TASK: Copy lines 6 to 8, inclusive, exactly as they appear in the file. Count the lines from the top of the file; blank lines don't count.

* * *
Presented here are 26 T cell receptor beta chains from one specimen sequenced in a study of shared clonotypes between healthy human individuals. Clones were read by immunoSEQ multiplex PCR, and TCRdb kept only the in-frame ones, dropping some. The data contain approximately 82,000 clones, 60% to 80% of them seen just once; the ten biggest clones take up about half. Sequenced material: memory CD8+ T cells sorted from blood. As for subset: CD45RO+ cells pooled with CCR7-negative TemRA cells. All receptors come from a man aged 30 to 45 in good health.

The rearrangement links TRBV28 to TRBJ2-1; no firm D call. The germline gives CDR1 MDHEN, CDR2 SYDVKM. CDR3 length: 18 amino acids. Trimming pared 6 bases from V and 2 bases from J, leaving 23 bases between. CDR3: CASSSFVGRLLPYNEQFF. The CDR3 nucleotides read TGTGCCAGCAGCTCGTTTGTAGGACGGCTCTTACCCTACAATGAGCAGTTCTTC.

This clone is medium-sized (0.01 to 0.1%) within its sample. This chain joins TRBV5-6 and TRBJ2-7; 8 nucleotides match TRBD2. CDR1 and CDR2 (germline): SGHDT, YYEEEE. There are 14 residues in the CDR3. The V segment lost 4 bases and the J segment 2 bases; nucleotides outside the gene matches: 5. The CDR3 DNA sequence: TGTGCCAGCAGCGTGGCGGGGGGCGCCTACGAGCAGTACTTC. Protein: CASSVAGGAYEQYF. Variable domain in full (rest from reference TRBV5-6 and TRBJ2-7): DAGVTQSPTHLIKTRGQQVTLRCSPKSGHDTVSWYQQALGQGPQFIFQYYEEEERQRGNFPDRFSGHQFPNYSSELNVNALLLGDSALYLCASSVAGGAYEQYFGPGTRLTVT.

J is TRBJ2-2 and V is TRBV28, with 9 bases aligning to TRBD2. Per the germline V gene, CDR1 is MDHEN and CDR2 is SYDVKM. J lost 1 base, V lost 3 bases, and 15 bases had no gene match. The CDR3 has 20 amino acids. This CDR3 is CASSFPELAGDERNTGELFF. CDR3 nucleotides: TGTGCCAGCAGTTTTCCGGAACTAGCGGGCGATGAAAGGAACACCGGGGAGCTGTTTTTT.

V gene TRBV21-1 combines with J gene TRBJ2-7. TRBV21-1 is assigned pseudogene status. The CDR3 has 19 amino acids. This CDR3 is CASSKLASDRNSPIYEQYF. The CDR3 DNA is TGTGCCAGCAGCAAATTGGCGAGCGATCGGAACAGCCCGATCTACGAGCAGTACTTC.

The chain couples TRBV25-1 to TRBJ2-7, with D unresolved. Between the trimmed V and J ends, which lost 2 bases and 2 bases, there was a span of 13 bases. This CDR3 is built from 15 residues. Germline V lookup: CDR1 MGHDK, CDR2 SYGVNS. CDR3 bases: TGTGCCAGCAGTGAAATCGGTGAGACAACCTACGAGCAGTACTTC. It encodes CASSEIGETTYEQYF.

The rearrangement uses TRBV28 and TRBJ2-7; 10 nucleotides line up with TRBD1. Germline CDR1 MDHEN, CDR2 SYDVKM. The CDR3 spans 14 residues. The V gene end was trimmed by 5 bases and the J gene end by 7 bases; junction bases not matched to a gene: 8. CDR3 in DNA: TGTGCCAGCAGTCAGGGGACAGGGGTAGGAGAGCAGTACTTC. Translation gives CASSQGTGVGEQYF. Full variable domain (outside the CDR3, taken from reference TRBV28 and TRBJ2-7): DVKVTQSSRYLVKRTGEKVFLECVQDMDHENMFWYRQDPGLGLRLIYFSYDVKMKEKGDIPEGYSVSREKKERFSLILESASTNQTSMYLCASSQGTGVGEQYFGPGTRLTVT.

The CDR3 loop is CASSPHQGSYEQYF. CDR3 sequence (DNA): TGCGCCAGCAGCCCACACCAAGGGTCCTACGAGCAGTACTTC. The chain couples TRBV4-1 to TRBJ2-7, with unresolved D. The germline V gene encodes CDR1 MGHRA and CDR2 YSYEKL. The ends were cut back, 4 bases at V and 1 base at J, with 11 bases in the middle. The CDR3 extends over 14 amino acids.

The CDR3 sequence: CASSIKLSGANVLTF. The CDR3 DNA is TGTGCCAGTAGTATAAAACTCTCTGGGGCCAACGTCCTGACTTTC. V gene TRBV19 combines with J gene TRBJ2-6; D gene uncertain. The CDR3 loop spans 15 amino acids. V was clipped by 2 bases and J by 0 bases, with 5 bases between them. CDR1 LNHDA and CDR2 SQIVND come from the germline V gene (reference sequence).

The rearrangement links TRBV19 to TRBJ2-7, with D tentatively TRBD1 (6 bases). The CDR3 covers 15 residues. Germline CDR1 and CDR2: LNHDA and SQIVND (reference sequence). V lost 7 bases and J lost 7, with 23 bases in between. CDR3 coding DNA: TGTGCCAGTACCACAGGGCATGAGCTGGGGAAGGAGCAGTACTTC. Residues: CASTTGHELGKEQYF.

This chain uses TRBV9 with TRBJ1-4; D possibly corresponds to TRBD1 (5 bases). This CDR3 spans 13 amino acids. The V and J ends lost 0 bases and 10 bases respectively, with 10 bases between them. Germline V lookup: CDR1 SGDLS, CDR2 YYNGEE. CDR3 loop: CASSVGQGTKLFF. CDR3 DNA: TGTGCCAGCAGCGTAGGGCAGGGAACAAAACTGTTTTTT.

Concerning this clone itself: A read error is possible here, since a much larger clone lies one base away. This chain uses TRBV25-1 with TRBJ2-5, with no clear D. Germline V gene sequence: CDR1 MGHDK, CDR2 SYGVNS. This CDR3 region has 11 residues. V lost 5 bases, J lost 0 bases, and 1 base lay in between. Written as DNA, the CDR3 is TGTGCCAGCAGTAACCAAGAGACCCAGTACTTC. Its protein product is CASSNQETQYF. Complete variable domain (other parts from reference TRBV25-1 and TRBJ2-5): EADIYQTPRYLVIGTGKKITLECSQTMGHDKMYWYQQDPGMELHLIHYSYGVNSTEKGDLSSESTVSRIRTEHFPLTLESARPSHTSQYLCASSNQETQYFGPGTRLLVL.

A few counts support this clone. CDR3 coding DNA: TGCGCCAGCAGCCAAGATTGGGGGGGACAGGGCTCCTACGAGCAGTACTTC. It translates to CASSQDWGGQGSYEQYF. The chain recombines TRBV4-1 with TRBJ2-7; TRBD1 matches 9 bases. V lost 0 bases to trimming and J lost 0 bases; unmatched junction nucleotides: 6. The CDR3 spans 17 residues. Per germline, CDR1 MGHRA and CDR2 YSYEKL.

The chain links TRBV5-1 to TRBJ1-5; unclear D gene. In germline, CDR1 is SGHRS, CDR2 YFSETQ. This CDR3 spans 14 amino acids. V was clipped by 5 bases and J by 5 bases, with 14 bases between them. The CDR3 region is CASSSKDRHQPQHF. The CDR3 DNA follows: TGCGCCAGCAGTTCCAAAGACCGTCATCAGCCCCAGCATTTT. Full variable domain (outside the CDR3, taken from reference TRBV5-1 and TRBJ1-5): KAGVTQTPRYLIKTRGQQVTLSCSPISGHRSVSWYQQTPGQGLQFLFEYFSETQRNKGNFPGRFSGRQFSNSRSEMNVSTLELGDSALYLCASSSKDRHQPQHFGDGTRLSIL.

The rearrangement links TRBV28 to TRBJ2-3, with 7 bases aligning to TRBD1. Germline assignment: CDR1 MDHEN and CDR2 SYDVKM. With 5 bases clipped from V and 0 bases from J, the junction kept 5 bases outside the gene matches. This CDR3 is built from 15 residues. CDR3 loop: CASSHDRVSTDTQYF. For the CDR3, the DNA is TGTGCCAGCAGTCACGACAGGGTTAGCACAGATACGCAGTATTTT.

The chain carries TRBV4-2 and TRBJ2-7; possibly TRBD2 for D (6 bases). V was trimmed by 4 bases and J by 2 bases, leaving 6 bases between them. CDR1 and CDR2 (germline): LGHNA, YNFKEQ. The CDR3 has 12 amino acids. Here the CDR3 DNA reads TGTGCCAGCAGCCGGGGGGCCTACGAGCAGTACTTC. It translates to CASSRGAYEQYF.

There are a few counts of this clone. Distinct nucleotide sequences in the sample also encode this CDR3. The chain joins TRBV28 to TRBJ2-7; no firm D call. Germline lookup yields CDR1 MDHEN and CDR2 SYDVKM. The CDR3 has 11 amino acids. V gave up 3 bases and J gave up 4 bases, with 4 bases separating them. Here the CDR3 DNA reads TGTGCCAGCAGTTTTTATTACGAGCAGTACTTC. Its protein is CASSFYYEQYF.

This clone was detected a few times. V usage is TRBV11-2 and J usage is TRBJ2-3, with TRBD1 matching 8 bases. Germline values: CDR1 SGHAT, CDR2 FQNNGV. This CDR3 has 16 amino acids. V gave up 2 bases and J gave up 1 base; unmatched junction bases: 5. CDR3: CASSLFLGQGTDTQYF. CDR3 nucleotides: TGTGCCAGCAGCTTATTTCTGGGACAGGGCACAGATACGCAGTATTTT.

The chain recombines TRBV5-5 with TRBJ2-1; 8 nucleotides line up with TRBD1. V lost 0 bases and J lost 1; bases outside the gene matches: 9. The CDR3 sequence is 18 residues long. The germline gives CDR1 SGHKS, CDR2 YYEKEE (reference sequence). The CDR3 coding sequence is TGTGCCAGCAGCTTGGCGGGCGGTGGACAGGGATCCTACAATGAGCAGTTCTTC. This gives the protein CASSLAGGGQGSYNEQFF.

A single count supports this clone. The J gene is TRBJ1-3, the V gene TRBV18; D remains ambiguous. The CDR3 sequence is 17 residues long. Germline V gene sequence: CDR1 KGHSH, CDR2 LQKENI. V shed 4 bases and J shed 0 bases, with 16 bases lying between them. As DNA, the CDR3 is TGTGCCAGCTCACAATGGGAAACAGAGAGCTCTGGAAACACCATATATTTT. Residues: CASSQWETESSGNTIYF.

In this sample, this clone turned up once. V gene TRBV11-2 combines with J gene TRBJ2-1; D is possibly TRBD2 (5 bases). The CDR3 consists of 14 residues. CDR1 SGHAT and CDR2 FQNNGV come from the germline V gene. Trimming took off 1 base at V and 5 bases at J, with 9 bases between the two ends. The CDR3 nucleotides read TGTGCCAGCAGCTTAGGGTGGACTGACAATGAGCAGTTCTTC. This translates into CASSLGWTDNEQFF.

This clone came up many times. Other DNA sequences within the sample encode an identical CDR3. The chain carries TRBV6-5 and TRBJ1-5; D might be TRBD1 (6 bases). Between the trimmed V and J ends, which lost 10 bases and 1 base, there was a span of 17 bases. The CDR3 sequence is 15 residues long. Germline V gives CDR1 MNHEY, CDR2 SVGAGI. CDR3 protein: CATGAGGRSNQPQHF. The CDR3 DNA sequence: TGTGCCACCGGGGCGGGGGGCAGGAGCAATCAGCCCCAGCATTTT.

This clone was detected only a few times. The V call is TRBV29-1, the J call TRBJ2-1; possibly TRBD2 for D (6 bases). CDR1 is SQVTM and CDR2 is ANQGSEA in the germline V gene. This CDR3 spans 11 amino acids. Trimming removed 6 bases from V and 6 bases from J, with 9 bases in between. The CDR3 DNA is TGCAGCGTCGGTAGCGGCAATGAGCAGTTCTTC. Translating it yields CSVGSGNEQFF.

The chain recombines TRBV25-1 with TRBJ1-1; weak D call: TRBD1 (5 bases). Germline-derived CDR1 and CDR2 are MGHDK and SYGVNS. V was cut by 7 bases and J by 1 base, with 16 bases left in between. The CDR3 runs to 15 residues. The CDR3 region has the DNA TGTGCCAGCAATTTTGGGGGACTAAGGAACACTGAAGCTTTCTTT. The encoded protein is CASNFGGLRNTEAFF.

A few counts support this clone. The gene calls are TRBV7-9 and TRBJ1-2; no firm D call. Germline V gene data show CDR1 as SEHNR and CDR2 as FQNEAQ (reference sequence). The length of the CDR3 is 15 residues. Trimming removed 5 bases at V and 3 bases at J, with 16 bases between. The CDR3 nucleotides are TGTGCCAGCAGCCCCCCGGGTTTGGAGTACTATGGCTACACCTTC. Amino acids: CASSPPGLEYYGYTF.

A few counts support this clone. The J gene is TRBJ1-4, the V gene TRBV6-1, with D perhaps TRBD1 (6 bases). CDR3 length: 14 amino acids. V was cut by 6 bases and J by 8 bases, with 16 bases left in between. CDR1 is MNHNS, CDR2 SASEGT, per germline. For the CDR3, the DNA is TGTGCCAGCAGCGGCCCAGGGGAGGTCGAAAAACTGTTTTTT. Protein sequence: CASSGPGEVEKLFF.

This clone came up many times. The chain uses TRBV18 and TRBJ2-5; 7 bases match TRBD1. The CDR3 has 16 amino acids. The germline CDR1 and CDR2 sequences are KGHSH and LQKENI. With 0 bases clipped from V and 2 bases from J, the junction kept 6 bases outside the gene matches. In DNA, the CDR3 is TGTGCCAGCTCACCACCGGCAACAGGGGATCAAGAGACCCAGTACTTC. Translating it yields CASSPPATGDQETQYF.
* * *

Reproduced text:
The chain couples TRBV25-1 to TRBJ2-7, with D unresolved. Between the trimmed V and J ends, which lost 2 bases and 2 bases, there was a span of 13 bases. This CDR3 is built from 15 residues. Germline V lookup: CDR1 MGHDK, CDR2 SYGVNS. CDR3 bases: TGTGCCAGCAGTGAAATCGGTGAGACAACCTACGAGCAGTACTTC. It encodes CASSEIGETTYEQYF.

The rearrangement uses TRBV28 and TRBJ2-7; 10 nucleotides line up with TRBD1. Germline CDR1 MDHEN, CDR2 SYDVKM. The CDR3 spans 14 residues. The V gene end was trimmed by 5 bases and the J gene end by 7 bases; junction bases not matched to a gene: 8. CDR3 in DNA: TGTGCCAGCAGTCAGGGGACAGGGGTAGGAGAGCAGTACTTC. Translation gives CASSQGTGVGEQYF. Full variable domain (outside the CDR3, taken from reference TRBV28 and TRBJ2-7): DVKVTQSSRYLVKRTGEKVFLECVQDMDHENMFWYRQDPGLGLRLIYFSYDVKMKEKGDIPEGYSVSREKKERFSLILESASTNQTSMYLCASSQGTGVGEQYFGPGTRLTVT.

The CDR3 loop is CASSPHQGSYEQYF. CDR3 sequence (DNA): TGCGCCAGCAGCCCACACCAAGGGTCCTACGAGCAGTACTTC. The chain couples TRBV4-1 to TRBJ2-7, with unresolved D. The germline V gene encodes CDR1 MGHRA and CDR2 YSYEKL. The ends were cut back, 4 bases at V and 1 base at J, with 11 bases in the middle. The CDR3 extends over 14 amino acids.